The city of Sandy offers guided adventures using public transportation

The city of Sandy provides opportunities for elderly or retired residents to get out of the house — to stop those four walls from closing in.

Who wouldn’t want to leave the confines of their home behind and travel safely to interesting places such as the chocolate festival or the culinary institute, where they have lunch prepared by the chefs in training; the Laurelhurst neighborhood, where they walk amid Portland’s oldest homes and perfectly landscaped yards, learning about the historic trees; and Portland’s “White House,” an elegant bed and breakfast that looks like the President’s residence in Washington, D.C.

Transit Adventures is a program that provides planned, monthly trips; a knowledgeable guide who researches each trip in advance; and help with the use of public transportation to and from each site.

This winter and spring, Transit Adventures will take people to the Portland Aquarium and Tebo’s Restaurant, the Portland Spring Home and Garden Show, Portland State University’s bowling alley and billiards room, shopping for antiques and treasures in the Hawthorne district with lunch at the Hawthorne Fish House, and a walk by historic homes in the Sellwood and East Moreland areas with lunch at the Jade Bistro Teahouse and Patisserie.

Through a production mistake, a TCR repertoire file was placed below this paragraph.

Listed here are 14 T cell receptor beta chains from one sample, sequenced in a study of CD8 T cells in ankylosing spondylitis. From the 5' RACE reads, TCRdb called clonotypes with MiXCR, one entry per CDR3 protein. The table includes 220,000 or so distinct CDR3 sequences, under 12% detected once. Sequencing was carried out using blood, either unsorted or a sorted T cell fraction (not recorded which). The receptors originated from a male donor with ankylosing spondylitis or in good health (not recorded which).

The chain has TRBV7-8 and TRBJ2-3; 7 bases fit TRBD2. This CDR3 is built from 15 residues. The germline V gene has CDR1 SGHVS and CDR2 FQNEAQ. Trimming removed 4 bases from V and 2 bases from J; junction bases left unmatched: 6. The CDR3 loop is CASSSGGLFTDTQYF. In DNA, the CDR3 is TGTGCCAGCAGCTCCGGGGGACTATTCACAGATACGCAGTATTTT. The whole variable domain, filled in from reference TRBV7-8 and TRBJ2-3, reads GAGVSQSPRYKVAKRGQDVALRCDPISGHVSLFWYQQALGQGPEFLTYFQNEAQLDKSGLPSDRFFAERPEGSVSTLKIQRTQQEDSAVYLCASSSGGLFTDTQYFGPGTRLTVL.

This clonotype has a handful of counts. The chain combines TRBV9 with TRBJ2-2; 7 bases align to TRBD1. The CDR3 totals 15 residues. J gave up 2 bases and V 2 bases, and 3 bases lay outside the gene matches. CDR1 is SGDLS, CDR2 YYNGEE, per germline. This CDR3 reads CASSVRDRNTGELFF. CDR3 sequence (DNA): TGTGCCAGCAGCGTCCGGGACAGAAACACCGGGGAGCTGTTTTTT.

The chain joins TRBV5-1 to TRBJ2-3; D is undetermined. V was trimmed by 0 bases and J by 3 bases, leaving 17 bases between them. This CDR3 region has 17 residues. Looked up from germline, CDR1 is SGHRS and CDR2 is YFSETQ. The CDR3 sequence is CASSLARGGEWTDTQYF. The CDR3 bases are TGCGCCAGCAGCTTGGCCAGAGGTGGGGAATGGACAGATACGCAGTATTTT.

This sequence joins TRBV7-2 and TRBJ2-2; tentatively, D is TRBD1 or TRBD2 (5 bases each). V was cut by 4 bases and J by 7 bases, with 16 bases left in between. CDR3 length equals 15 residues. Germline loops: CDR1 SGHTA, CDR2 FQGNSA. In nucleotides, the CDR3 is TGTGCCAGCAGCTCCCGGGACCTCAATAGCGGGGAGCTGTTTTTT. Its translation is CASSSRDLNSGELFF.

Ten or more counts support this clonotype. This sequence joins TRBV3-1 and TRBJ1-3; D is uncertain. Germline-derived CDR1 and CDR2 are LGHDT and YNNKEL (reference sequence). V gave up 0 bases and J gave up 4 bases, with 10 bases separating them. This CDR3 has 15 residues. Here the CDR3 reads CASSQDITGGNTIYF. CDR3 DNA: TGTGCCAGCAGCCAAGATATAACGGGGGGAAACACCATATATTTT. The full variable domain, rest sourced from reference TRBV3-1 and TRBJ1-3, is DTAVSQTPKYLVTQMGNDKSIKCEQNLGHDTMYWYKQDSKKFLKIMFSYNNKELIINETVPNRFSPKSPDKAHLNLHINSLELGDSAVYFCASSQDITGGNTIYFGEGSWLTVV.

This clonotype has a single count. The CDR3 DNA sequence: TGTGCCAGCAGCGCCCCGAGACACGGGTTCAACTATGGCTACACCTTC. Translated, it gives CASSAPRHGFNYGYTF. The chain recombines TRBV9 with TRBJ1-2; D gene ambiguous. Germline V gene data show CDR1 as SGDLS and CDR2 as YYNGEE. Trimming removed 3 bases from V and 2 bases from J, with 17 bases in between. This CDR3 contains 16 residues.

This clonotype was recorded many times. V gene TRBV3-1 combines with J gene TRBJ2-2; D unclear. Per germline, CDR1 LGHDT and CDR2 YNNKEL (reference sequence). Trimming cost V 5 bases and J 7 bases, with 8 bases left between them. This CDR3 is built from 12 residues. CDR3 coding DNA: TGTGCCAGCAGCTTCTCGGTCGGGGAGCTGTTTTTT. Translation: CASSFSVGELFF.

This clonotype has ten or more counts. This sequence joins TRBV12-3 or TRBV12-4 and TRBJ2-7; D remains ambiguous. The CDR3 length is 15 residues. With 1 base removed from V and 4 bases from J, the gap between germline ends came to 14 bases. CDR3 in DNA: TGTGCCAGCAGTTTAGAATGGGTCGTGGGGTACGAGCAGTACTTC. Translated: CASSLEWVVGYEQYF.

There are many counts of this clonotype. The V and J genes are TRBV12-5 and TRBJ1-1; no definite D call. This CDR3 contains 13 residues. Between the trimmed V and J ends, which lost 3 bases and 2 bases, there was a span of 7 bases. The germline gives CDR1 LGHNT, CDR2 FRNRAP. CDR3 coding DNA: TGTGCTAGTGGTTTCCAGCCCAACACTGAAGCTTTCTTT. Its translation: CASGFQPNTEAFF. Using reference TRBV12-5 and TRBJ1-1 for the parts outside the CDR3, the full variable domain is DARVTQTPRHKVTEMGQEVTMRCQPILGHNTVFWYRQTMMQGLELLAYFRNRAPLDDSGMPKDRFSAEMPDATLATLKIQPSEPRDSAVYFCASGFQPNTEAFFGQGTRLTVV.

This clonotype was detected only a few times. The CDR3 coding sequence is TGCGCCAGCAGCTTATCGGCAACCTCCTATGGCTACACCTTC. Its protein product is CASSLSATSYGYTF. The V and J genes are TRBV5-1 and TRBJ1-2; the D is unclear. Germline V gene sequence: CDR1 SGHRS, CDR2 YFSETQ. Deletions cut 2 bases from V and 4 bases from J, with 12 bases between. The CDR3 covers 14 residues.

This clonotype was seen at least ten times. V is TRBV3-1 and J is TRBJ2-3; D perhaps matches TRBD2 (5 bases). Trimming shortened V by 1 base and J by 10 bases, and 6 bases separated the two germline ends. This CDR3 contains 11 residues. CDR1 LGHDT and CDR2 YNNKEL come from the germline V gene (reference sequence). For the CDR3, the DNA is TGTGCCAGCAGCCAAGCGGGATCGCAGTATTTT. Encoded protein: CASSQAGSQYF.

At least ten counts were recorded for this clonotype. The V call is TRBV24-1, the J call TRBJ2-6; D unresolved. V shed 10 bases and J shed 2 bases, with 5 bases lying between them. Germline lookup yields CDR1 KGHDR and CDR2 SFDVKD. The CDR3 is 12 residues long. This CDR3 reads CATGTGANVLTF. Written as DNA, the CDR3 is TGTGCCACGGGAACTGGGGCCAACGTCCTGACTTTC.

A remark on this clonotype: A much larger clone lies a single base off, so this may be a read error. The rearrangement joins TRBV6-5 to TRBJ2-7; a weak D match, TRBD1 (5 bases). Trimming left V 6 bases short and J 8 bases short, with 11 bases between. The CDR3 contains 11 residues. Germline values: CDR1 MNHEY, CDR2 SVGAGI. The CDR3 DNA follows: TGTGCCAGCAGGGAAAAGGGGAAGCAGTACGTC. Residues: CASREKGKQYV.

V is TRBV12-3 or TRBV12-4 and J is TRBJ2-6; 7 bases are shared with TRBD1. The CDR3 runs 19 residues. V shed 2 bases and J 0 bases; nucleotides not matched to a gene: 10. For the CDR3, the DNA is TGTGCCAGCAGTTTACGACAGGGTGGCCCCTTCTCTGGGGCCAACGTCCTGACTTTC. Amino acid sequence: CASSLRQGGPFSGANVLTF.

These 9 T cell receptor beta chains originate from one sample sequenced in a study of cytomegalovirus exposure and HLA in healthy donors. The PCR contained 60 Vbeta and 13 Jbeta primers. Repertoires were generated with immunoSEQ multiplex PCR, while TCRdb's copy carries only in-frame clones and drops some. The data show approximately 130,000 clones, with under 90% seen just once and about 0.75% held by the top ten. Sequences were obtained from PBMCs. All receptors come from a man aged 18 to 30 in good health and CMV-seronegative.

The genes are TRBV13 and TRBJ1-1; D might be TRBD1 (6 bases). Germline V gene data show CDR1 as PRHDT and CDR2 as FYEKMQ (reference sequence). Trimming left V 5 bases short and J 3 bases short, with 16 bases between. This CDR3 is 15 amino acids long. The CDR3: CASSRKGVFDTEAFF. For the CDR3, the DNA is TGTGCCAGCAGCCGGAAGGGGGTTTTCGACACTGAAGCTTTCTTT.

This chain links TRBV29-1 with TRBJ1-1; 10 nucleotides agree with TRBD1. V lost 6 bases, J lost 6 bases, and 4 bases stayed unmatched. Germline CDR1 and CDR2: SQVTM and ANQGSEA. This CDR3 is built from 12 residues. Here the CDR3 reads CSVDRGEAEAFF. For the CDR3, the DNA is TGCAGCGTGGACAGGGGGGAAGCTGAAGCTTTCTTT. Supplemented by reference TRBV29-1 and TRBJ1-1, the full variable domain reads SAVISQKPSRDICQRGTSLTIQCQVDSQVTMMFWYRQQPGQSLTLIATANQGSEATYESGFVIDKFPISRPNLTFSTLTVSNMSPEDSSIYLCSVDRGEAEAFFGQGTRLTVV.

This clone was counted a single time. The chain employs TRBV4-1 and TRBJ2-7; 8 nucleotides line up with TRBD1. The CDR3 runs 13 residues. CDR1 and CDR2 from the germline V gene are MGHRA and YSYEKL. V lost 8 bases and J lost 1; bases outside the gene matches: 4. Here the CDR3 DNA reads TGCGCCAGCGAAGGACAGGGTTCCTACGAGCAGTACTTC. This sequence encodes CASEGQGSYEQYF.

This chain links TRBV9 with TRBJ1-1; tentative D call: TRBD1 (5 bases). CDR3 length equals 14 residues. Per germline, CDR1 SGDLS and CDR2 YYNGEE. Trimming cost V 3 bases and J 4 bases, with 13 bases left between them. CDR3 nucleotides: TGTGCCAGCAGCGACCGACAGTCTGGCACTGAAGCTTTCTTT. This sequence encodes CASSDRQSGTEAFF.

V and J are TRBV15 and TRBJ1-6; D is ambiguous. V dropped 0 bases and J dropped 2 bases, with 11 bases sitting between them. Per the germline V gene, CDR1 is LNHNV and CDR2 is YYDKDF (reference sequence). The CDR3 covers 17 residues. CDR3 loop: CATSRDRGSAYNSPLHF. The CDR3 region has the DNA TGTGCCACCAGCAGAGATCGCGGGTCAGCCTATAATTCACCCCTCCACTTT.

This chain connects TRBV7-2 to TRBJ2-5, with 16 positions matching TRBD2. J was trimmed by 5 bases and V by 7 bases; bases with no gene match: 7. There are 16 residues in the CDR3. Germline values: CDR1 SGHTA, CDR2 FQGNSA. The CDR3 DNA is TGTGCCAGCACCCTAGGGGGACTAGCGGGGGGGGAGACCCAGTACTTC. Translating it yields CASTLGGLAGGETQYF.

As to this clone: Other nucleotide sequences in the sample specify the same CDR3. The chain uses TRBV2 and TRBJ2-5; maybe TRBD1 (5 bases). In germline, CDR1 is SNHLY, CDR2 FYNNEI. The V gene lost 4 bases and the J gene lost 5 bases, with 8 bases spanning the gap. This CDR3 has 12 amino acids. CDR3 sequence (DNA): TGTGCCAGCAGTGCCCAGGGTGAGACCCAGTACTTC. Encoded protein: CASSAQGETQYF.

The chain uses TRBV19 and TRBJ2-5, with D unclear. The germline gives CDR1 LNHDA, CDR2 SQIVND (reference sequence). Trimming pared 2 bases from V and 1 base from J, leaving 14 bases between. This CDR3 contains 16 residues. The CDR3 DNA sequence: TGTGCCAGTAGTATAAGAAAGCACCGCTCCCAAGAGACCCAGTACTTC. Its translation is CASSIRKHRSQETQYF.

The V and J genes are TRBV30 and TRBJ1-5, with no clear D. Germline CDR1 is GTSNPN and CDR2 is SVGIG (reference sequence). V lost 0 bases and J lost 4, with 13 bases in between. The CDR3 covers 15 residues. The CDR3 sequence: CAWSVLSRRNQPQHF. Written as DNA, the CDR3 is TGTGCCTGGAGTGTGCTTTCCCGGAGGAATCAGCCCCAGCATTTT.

Bernice Powell is the guide for this program, and she not only travels with each group, but also plans each trip months in advance.

Powell says there are hidden values to this activity that are only seen or felt by anyone up in years.

“They (elders) are happy to know that when and if they have to give up their cars,” she said, “they can still travel — fairly simply.”

The trips are confidence builders, Powell said, because while they are traveling with the group they gain knowledge and often say to themselves, “I could do this alone.”

Still others find the most desirable part of the program is in relationships.

“Some will establish friendships,” Powell said, “and they always look forward to seeing each other again. I have six or eight regulars from Gresham who go with me, and they become good friends with people (from Sandy).”

Somewhere between a dozen and 20 people will sign up for each trip, depending on the amount of walking or the general interest in the site selected.

But while they are on the trip, the participants often comment, Powell says, that they are so glad they don’t have to fight traffic or sit in a freeway that can become a parking lot.

Each trip begins on SAM and continues with MAX or a TriMet bus, followed by a streetcar, tram or a walk. Powell says she often plans the routes with help from her husband, who works for TriMet.

To register for the first winter trip Thursday, Jan. 10, to the Portland Aquarium and Tebo’s Restaurant, contact Powell by Monday, Jan. 7.

“People from 10 to 100,” Powell said, “have enjoyed the fun and freedom gained through transit.”

But anyone 16 and younger requires a parent or guardian on the trip.

For more information, read the city of Sandy’s Recreation & Leisure Guide or call Powell at 503-668-5569.

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